In Jesus’ day this was not the normal way to view the “form of God.” As a matter of fact, scholars have recently shown that this phrase “form of God” was a term used to describe the characteristics of the Roman Emperor, of an Augustus, whether Caesar Augustus (63 BC – 14 AD) or Tiberius Augustus (42 BC – 37 AD), of one worshipped as a god. For the Romans the emperor as form of god was demonstrated with “Piety, War, Victory, and Peace” – a demonstration of brute force and strength, the very opposite way of a slave. In the eastern section of the Empire, “form of God” was language that only applied to the emperor. For Paul and the early Christians to use this phrase in their hymn to Christ sets Christ over against the Roman emperor.”(11)

In fact, this hymn says,
if you want to see the true form of God,
if you want to know what it means to be a true God,
if you want to see how power ought to be used,
then look not at the imperial eagle of Rome,
but to the cross inflicted by Rome
which has now
by God’s grace,
in a surprising turn of events,
been given an exchange of meaning:
a symbol of death becomes of a symbol of power over death,
a cross which symbolizes God’s self-emptying in Jesus who gave in love,
and remained faithful to this love,
to the point of death,
even on a cross.

Let his life, his way of suffering-love and service, his way of compassion, empathy, sympathy, let this way, which is the very way, the mind of God, unfold in you. That’s what Paul is saying. This is not the language of imitation, but the language of participation – spoken directly to the church. Because a community that lives “in Christ” will be shaped by the journey to the cross; our journey of the cross is shaped by the story of Christ narrated here in this hymn. This is the cross-shaped life. Such a community does not simply remember and try to imitate a story. The world today is tired of a church that tries to imitate Jesus – because for the most part we’ve failed miserably at this. People have given up on the church because we have failed to yield what we say we believe. Instead, the world hungers for a church where people participate in the way of suffering-love, an experience of the present activity of the Father, Son, and Holy Spirit at work in us now, forming and transforming us, sometimes in costly ways, and shaping us into a body that reflects the grace and justice, the glory and love of God.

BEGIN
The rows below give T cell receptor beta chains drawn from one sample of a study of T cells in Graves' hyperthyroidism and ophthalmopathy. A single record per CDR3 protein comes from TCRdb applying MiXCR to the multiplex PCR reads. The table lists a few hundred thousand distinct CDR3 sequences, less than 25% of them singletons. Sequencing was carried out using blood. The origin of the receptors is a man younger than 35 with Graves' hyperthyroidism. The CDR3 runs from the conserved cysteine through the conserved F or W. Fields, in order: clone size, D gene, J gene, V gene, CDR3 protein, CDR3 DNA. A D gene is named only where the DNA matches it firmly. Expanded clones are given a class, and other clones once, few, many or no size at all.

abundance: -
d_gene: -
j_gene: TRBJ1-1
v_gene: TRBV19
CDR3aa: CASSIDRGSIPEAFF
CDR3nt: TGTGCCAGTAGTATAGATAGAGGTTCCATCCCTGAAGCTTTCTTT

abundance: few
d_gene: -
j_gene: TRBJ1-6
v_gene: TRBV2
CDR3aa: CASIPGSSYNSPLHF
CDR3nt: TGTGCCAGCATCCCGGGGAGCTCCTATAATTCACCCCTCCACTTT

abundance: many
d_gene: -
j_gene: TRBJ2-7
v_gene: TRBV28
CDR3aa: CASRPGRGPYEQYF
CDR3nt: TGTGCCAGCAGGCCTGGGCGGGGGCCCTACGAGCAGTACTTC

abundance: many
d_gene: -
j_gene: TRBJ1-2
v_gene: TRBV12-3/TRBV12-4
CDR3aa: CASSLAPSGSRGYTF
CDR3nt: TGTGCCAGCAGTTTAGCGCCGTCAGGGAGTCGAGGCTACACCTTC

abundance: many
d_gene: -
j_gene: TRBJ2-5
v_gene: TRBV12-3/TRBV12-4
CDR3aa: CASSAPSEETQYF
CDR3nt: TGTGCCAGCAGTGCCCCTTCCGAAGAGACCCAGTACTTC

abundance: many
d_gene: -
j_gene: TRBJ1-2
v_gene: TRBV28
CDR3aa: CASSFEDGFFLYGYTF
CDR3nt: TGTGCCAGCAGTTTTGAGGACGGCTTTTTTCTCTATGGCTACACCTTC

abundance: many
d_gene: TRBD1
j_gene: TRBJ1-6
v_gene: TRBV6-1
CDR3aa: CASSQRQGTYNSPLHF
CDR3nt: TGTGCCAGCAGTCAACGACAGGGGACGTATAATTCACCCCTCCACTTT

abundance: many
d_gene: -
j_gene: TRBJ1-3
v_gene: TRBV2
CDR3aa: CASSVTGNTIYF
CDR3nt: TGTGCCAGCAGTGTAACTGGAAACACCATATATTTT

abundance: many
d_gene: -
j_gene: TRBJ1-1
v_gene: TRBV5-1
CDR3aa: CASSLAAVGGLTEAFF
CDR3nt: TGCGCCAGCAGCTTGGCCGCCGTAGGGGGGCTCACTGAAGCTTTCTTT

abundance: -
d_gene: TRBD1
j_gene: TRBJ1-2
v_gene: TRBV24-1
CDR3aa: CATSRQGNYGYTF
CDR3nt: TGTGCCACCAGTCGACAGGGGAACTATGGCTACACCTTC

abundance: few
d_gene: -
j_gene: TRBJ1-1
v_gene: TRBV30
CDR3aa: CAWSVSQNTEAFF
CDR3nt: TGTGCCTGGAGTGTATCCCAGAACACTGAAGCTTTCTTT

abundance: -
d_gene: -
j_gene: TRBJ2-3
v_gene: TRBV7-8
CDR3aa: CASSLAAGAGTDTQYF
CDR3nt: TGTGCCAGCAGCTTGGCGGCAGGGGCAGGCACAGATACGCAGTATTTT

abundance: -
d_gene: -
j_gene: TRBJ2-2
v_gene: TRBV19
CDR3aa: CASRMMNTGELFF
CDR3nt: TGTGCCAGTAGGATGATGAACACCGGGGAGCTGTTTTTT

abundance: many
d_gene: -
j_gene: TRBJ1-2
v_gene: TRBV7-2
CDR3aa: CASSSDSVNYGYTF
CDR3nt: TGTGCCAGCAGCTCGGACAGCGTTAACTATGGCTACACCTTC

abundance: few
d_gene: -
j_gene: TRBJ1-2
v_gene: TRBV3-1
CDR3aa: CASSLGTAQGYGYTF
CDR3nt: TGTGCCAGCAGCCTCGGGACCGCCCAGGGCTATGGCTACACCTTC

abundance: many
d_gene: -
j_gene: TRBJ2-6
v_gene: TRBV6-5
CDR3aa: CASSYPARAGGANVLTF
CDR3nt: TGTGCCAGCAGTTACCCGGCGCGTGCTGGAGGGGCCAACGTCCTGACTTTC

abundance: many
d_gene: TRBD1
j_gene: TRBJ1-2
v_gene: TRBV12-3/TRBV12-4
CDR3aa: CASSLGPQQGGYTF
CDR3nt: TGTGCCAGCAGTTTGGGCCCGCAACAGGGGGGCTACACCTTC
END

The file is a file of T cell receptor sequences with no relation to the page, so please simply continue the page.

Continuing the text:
This is what the church of Jesus Christ is supposed to look like and what the world needs. We see glimpses of here and there in the world and now and again in ourselves and in this church. It’s because we’ve seen what God can do through the church that keeps us here, but there’s so much yet to be done. Our journey of the cross never ends. We are called to take it up daily. The vision set before us is shaped by the mind of Christ at work in us, forever enabling us to live lives shaped by his cross.

1. See John 2: 18 & 2: 22, for example. Polycarp (ca. 69 – ca. 155) warned the Philippians that everyone that preached false doctrine was an antichrist.
2. See Matthew 9: 35-38.
3. Hiroshi Obayahi, Agape and History: A Theological Essay on Historical Consciousness (Washington, DC: University Press of America, 1981), 271-271.
4. Josephus in his Jewish War tells us during the siege of Jerusalem in 70 AD, five hundred or more were caught daily venturing outside the city to forage for food. These were crucified until there was no more room for crosses, nor any more wood to build them (5.451).
5. Irenaeus, Against Heresies (c.180), 5.1.
6. Anthanasius, Incarnation of the Word, 54.
7. Douglas Campbell, The Quest for Paul’s Gospel, cited in Michael J. Gorman, Inhabiting the Cruciform God: Kenosis, Justification, and Theosis in Paul’s Narrative Soteriology (Grand Rapids, MI: Eerdmans, 2009), 71.
8. Paul S. Fiddes, Participating in God: A Pastoral Doctrine of the Trinity (Louisville, KY: Westminster John Knox Press, 2000), .
Gorman, 9ff.
Gorman, 21.
9. John Dominic Cross and Jonathan Reed, In Search of Paul: How Jesus’ Apostles Opposed Rome’s Empire with God’s Kingdom, cited in Gorman, 18. See also Gorman, 19.